More than 50 people caught with police roadside drug testing kits

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The devices were first used in the Force area in December 2015. (Picture courtesy of DTec, the suppliers of the testing kits).

Police carried out 88 roadside drug-driving tests – catching more than 40 people under the influence – in the first year a new roadside kit was made available.

The hand-held kit includes a mouth swab and can detect whether a driver has been under the influence of cocaine or cannabis while driving.

A positive reading gives the officer the power to arrest the driver on suspicion of driving with excess specified drugs in the blood and take them into a custody suite for blood testing to confirm they have the drugs in their system over the prescribed limit.

Nottinghamshire Police introduced the kits on New Year’s Day 2016 and has just released the first full calendar year’s worth of figures revealing their effectiveness.

Of the 88 tests carried out between 1 January and 31 December 2016, 31 tested positive for cannabis, six for cocaine, and five for both drugs.

One person refused to take the test and was arrested for failing to co-operate with a preliminary drugs test.

From January to date this year, a further 20 tests have been carried out, with one testing positive for cocaine, 10 for cannabis and four for both, taking the overall total so far to 57.

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The drink driving law was introduced in 1966.

East Midlands Operational Support Service Chief Inspector Mark Garthwaite says the devices make it easier for officers to detect drug-driving, in a similar way that breathalysers do for drink-driving.

“It is now generally accepted by society that drink-driving is unacceptable and it should be no different for drug-driving,” said Chief Inspector Garthwaite.

“Taking drugs impairs people’s ability to drive and is incredibly dangerous for the driver, their passengers and any other road users who have the misfortune to encounter them on the roads.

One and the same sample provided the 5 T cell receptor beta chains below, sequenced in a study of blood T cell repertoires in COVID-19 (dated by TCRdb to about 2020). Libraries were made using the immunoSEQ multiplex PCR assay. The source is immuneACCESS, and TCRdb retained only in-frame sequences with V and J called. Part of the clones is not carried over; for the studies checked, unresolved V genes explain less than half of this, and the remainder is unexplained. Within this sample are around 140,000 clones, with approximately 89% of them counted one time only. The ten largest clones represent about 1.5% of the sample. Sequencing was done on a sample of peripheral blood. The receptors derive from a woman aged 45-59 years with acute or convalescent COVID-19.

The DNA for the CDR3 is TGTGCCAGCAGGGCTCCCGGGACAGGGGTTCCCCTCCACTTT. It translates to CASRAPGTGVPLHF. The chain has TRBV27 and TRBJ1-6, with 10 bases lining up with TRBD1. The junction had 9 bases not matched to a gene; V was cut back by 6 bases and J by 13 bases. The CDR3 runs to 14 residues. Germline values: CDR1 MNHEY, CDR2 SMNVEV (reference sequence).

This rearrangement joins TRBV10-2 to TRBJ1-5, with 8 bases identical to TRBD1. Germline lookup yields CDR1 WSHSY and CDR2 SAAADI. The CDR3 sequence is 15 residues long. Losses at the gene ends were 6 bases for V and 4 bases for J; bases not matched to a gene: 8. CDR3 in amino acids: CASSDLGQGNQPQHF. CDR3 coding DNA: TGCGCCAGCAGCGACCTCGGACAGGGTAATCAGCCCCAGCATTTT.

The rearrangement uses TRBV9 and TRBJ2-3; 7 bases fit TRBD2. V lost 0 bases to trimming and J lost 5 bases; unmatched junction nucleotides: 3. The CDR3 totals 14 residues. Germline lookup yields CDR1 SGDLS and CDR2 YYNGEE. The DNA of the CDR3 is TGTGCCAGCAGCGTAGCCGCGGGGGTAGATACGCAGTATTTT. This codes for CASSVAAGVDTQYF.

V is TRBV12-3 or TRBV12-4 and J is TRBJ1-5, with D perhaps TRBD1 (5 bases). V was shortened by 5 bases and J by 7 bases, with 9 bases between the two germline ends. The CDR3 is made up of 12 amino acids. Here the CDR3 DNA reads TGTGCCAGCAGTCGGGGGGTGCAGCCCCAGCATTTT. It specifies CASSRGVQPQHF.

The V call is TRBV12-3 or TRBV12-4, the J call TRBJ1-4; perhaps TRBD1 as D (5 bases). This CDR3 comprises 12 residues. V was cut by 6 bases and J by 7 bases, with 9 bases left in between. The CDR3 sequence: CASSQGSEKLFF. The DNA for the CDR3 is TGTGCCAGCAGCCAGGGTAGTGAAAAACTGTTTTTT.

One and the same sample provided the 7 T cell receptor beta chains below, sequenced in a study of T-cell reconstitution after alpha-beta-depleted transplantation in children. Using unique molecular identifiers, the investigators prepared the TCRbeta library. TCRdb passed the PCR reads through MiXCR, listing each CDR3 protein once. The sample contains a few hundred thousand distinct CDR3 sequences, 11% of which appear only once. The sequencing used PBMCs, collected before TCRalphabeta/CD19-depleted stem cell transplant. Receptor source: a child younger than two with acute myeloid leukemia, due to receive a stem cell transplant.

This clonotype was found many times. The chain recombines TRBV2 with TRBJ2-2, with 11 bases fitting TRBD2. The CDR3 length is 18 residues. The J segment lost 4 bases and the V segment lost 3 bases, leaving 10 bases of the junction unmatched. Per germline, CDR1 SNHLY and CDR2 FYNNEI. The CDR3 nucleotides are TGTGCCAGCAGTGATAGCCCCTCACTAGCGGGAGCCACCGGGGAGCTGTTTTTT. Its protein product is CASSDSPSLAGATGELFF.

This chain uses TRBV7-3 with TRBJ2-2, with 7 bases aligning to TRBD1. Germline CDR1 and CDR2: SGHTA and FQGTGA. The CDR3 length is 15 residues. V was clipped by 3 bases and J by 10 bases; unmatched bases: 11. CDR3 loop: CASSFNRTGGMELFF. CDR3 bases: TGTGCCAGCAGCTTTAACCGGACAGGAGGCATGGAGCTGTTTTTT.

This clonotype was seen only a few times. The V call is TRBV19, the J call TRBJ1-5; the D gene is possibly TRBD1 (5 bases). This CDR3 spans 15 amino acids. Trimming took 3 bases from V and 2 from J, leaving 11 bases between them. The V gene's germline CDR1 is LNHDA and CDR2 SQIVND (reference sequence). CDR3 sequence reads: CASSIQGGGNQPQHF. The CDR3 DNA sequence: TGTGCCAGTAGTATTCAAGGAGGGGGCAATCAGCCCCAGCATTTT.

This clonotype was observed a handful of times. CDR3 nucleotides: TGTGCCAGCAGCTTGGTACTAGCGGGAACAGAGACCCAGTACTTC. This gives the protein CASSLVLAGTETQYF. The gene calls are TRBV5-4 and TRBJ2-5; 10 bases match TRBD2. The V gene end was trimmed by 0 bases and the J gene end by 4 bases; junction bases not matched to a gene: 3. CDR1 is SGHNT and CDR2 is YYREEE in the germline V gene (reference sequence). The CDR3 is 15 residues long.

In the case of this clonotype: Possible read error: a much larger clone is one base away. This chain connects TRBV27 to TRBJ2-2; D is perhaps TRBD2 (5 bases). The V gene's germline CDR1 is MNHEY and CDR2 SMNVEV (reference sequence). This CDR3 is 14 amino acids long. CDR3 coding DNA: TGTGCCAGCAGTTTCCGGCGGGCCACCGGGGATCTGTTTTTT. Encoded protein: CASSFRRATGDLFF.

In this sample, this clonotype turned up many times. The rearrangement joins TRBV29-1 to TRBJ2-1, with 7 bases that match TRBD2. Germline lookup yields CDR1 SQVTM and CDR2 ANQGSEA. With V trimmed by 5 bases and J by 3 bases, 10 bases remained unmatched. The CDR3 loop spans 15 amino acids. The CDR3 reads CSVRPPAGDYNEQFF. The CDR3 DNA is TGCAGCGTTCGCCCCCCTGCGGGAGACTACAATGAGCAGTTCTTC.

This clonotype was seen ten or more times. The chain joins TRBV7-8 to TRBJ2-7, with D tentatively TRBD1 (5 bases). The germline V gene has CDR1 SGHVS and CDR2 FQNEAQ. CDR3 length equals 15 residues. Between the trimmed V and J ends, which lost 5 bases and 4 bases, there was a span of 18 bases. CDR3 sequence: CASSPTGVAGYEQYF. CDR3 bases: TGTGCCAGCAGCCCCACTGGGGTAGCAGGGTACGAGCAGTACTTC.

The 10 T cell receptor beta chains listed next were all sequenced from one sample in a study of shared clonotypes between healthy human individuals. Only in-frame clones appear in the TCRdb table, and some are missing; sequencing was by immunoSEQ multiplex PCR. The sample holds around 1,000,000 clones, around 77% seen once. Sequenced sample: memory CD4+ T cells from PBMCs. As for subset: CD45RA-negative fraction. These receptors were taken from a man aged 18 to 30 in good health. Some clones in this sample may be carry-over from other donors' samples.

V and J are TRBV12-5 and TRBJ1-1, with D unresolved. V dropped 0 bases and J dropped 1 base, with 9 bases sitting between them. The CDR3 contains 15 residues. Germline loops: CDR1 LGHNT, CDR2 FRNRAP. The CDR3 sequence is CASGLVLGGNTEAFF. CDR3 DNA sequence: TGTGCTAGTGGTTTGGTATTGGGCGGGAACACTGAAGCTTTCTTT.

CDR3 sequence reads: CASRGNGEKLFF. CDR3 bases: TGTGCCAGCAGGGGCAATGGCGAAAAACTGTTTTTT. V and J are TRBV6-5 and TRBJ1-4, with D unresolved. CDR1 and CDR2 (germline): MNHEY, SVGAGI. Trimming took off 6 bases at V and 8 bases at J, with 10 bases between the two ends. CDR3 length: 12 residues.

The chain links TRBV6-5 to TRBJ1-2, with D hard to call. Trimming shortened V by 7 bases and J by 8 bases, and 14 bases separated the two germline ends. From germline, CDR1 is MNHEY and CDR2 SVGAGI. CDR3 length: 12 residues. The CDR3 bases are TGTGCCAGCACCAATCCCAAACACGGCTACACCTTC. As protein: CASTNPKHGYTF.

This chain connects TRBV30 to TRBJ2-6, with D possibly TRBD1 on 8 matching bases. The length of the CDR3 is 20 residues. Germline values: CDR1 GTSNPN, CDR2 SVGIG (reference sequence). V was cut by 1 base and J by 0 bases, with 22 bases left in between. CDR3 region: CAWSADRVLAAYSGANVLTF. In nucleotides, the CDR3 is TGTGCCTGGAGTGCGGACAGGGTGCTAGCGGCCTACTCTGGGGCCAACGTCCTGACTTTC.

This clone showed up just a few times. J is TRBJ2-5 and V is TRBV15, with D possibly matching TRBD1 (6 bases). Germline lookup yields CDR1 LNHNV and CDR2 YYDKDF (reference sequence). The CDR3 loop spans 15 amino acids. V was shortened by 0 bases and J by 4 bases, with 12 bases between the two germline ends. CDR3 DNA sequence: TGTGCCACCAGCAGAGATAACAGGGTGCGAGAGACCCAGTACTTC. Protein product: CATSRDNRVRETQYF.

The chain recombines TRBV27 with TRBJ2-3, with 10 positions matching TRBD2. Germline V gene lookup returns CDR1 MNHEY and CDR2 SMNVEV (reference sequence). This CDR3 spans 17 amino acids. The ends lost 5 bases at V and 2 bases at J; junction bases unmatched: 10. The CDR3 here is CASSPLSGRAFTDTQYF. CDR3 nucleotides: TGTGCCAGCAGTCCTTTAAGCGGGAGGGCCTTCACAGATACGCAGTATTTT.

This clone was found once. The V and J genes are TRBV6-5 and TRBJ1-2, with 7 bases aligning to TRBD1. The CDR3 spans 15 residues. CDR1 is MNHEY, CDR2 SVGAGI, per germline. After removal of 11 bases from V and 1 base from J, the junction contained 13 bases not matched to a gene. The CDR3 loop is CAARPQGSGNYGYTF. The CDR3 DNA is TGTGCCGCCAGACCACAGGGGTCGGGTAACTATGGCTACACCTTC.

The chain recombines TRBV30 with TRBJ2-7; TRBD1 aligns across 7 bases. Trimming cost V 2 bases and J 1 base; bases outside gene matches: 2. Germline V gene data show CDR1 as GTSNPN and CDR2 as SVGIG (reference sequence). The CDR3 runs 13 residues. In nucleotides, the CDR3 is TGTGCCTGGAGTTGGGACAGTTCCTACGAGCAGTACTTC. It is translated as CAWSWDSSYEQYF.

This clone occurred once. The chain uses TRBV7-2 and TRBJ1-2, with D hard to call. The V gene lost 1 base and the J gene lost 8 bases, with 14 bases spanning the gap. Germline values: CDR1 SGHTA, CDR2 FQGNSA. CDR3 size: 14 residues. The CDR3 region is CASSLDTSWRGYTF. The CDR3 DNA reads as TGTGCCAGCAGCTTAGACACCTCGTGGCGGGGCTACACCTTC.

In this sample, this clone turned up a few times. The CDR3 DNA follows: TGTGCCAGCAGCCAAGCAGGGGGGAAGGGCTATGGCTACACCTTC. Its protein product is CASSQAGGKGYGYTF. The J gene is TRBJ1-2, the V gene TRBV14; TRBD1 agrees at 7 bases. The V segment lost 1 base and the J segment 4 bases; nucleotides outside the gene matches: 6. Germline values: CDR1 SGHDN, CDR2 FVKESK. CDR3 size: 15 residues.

“The kits are an important tool for officers in tackling drug-driving because they give an early indication at the roadside, meaning the driver can be required to take a blood test more quickly to confirm they have broken the law.

“They should act as a deterrent to anyone thinking of getting behind the wheel while under the influence because it is now easier to catch them in the act.”

Before the testing kits were available, officers needed a doctor or a health care professional to examine the driver to say whether they believed they had a condition which might be due to a drug – and only then could the driver be required to take a blood test.

This is still the procedure in cases where the drug taken is something other than cannabis or cocaine.

It is not only illicit drugs that can make drivers fall foul of the law as some prescription drugs can make people unfit to drive.

In October 2015, Thomas Burney was sentenced to eight years in prison at Nottingham Crown Court for killing a 19-year-old Bryony Hollands whilst driving under the influence of alcohol and cocaine.

Bryony Hollands, left, was killed in a crash involving a drink and drug-influenced driver in Woodthorpe in 2015.

Bryony died after she was hit by a Mercedes being driven by Burney on Woodthorpe Drive, Woodthorpe on August 21 2015.

Burney also hit and seriously injured Bryony’s boyfriend, Ben Evans, 20, who was walking with her at the time of the crash.

He was later found to be over the drink-driving limit and told one person at the scene he had been taking cocaine.

Since the crash Bryony’s family have campaigned for stricter sentences for drink-drivers – calling for the maximum sentence of 14 years to be increased.

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